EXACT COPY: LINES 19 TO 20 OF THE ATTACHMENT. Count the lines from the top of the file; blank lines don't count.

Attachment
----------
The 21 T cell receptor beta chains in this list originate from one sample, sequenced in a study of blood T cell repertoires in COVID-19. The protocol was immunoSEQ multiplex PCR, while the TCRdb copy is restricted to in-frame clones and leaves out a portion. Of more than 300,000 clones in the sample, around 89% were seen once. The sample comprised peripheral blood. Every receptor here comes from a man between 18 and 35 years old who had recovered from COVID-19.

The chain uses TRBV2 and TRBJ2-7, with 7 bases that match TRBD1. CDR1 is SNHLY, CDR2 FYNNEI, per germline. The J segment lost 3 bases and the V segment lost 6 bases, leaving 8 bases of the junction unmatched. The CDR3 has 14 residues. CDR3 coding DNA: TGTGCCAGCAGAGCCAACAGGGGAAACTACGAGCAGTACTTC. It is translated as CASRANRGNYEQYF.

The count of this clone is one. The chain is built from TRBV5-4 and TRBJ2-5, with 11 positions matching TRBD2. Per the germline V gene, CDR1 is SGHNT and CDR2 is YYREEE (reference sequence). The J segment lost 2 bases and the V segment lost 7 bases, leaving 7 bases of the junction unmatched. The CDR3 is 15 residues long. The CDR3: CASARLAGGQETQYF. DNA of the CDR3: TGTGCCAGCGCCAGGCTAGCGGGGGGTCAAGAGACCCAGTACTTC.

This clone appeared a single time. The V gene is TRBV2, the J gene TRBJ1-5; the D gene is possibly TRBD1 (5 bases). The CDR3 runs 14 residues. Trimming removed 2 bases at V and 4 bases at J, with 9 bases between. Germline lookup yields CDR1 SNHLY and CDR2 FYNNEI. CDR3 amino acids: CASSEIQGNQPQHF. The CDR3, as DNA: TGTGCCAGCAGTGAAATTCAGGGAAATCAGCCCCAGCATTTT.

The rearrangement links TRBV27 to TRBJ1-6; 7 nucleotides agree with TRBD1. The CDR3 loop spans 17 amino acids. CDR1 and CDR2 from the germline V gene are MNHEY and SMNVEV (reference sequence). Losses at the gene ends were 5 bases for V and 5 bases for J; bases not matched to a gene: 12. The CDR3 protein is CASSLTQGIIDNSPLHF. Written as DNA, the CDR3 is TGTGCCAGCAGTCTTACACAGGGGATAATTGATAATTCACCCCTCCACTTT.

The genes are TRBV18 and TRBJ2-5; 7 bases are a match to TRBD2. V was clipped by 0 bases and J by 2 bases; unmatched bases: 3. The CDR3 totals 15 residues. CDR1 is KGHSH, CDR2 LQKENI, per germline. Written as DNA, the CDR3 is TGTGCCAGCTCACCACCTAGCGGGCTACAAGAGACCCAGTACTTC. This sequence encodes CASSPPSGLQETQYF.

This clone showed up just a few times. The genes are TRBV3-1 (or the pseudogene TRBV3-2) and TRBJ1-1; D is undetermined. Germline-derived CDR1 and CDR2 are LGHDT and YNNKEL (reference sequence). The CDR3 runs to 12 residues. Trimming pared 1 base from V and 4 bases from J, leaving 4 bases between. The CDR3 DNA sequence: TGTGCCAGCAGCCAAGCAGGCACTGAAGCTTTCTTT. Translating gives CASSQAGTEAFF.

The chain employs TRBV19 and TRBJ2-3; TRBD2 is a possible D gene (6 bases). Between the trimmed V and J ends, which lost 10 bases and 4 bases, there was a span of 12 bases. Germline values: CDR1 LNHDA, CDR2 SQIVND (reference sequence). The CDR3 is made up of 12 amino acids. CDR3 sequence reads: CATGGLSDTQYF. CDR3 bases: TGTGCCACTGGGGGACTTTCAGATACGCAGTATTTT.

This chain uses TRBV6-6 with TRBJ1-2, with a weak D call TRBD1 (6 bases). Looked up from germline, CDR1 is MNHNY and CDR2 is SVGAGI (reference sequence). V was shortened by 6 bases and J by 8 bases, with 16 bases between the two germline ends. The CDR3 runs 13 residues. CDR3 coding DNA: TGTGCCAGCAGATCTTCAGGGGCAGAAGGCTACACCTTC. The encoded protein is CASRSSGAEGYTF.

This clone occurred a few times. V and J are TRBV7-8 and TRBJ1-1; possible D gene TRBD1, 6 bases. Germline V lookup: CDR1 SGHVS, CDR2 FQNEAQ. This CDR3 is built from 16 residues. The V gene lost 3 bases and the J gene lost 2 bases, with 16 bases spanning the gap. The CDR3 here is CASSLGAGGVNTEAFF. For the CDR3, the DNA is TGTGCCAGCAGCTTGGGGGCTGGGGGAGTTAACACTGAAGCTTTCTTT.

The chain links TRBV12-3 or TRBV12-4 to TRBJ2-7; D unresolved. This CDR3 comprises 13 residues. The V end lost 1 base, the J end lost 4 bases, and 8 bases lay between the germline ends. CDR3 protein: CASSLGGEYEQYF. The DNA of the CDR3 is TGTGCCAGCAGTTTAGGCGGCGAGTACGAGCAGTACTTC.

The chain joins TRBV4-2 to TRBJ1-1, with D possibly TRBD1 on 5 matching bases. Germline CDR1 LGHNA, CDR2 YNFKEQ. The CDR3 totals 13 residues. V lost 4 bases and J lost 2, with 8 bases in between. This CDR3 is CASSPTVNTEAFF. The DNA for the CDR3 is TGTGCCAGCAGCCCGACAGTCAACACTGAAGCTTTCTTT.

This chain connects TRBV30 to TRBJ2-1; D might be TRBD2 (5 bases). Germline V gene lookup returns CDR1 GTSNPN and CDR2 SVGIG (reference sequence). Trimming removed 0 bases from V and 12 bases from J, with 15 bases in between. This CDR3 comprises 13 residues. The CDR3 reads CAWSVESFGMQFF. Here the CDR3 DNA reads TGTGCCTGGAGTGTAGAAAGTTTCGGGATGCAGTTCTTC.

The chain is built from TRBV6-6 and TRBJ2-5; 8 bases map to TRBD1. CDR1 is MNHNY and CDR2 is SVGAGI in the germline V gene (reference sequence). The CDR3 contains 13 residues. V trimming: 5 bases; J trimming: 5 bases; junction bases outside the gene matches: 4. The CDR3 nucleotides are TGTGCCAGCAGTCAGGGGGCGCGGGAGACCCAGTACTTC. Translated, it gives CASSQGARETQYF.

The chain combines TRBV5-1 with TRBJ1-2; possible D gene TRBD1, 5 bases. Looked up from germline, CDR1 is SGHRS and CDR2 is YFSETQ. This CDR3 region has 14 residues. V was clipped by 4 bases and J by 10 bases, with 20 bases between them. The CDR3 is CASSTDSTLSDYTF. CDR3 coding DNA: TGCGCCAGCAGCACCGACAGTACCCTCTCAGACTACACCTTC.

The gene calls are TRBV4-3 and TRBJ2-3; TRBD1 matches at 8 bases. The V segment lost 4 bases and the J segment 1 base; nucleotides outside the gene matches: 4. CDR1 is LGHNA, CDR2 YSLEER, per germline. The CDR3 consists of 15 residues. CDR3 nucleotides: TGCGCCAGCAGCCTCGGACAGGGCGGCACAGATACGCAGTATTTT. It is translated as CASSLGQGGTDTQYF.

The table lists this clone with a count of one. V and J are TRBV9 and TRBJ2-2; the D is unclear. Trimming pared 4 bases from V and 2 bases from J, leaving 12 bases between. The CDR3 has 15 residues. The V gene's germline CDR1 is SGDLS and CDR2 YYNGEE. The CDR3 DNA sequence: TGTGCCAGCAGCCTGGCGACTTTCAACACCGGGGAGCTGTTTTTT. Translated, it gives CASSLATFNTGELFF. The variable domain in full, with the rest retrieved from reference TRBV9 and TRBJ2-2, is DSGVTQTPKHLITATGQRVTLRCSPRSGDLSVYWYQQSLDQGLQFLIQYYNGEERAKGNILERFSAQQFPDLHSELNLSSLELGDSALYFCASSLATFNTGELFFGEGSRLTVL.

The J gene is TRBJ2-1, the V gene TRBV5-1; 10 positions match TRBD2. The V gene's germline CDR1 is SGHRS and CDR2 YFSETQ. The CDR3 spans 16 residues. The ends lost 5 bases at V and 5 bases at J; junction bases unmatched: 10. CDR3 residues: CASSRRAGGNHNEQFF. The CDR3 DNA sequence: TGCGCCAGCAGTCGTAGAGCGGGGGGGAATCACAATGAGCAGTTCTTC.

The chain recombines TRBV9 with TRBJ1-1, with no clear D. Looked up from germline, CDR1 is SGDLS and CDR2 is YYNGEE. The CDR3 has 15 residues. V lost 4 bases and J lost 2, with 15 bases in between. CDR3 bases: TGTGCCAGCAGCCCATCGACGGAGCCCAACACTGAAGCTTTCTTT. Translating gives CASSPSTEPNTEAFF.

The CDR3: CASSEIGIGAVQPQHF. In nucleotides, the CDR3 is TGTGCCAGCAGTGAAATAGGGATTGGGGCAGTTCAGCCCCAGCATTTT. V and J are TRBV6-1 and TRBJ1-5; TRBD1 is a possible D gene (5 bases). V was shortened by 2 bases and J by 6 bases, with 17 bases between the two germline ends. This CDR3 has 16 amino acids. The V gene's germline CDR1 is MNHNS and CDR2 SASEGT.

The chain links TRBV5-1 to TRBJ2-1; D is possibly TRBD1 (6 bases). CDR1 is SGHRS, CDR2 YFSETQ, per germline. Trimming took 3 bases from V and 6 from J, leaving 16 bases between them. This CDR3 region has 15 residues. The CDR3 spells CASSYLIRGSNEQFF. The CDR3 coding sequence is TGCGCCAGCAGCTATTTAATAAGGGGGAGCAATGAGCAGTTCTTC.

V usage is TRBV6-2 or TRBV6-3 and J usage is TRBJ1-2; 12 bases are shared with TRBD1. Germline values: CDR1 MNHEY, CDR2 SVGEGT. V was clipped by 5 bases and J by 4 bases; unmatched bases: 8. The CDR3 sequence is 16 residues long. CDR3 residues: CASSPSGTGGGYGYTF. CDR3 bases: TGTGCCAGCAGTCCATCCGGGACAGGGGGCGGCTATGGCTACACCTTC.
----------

The chain recombines TRBV9 with TRBJ1-1, with no clear D. Looked up from germline, CDR1 is SGDLS and CDR2 is YYNGEE. The CDR3 has 15 residues. V lost 4 bases and J lost 2, with 15 bases in between. CDR3 bases: TGTGCCAGCAGCCCATCGACGGAGCCCAACACTGAAGCTTTCTTT. Translating gives CASSPSTEPNTEAFF.

The CDR3: CASSEIGIGAVQPQHF. In nucleotides, the CDR3 is TGTGCCAGCAGTGAAATAGGGATTGGGGCAGTTCAGCCCCAGCATTTT. V and J are TRBV6-1 and TRBJ1-5; TRBD1 is a possible D gene (5 bases). V was shortened by 2 bases and J by 6 bases, with 17 bases between the two germline ends. This CDR3 has 16 amino acids. The V gene's germline CDR1 is MNHNS and CDR2 SASEGT.